9:15 AM - 9:30 AM
[SVC51-02] A Comprehensive magma source model to explain all available crustal deformation data for 1986 Izu-Oshima eruption
Keywords:1986 Izu-Oshima eruption, Crustal Deformation, Magma source model
Here we discuss the whole event in two phases, phase 1(Nov.15-20, from the start of summit eruption to quiescence just before the start of fissure eruption) and phase 2(Nov.21-30, after the estimated dike intrusion to fissure eruption).
The eruption started from the south wall of the nested caldera at 17:25(JST) on Nov. 15, 1986. Before the eruption, no significant change in seismicity and short-term crustal deformation was observed, indicating no new conduit formation. After the start of the summit eruption, synchronized changes were observed not only by 1 borehole strainmeter and 3 tiltmeters on the island, but also 2 borehole strainmeters on Izu peninsula facing to the island, until they cease at around the midnight on 20th. To explain all these changes, pressure decrease of spheroidal source, centered at NW part inside of the caldera at 4km depth, with 2.25km long major axis dipping 70 degrees in a vertical plane perpendicular to the maximum tension direction due to the bending of Philippine Sea Plate, and aspect ratio of 1:0.3, was estimated as an optimal magma source model. The extension of the major axis intersects the surface close to the eruption point. Pressure increase of the source of this shape can also explain the relative subsidence of the crater relative to the caldera rim revealed by repeatedly conducted short line leveling surveys before the eruption.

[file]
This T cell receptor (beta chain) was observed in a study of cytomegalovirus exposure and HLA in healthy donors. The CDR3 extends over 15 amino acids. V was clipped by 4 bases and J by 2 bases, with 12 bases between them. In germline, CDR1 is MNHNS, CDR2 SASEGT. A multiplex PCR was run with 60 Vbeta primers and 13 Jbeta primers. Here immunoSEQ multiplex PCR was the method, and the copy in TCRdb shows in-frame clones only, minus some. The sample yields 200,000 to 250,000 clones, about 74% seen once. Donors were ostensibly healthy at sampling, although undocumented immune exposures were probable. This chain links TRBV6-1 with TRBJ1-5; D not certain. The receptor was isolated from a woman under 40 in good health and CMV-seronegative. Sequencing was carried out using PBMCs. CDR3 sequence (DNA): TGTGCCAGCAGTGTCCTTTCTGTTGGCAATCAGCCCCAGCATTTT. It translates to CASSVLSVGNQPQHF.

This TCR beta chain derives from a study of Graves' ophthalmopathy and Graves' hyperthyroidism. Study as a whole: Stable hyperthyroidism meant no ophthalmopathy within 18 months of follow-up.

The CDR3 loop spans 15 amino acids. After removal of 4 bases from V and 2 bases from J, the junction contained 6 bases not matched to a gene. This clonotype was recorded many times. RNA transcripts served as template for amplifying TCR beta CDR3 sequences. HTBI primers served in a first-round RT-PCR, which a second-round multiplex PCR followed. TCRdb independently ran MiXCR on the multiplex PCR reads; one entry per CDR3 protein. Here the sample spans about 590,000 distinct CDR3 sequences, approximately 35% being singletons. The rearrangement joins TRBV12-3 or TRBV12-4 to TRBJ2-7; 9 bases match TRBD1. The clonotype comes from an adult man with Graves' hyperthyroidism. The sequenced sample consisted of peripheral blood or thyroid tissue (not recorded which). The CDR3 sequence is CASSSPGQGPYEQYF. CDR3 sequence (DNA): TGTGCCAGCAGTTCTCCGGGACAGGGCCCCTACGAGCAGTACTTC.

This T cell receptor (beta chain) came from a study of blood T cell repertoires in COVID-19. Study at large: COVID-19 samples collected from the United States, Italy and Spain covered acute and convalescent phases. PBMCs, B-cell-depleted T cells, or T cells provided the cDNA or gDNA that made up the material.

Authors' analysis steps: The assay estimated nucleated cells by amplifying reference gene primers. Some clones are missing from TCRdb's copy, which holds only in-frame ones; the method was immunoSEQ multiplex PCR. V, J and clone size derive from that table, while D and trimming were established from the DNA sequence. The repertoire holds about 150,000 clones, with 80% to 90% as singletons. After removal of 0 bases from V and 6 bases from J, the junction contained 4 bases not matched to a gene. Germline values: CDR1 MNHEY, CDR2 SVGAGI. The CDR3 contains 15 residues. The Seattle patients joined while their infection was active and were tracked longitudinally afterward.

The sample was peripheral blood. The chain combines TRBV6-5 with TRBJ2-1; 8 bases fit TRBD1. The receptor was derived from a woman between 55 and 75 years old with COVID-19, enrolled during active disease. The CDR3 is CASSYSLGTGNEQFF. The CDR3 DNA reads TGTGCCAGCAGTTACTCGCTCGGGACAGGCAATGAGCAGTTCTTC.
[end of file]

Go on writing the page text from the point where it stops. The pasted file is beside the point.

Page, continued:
In phase 1, erupted magma volume was precisely estimated from the observed magma top level in the crater with known topography. This was a very rare case in which the erupted magma volume to the surface was quantitatively compared with the magma source volume change estimated independently from crustal deformation observation. The former was larger than the latter, and it can be interpreted as a simultaneous recharge of magma to the pressure source probably from a deeper reservoir.
In recent years, long-term island inflation overlaid by short-term relative deflation and inflation has been observed by borehole strainmeter, GNSS and laser ranging on the island. Spherical sources which are located near the above mentioned spheroidal source for respective changes are estimated by Meteorological Research Institute. We expect a progress of their research as for their relation.
After 1.5 days of quiescence at the end of phase 1, eruption resumed with a fissure eruption inside of caldera at 16:15 on Nov. 21, and it extended to a flank fissure eruption in about one hour. About two hours before the first fissure eruption, borehole strainmeter on the island started to show a large change, and significant seismic activity extending NW-SE across the island started. The strain change started with contraction, and turned to expansion in ten minutes. Expansion continued until the end of the day when it turned its polarity again, and the total expansion was over 100 micro strains. Synchronized significant strain changes were also recorded at 3 borehole strainmeters outside of the island. To explain all these crustal deformations, fissure trend on the surface, hypocenters distribution and leveling survey results (including the effect of phase 1) conducted before and just after the eruption, opening of main two dikes trending NW-SE direction, slightly offset, and pressure decrease of oblate spheroid centered at 10km depth under the caldera was estimated. In this model, the conservation of magma mass is considered.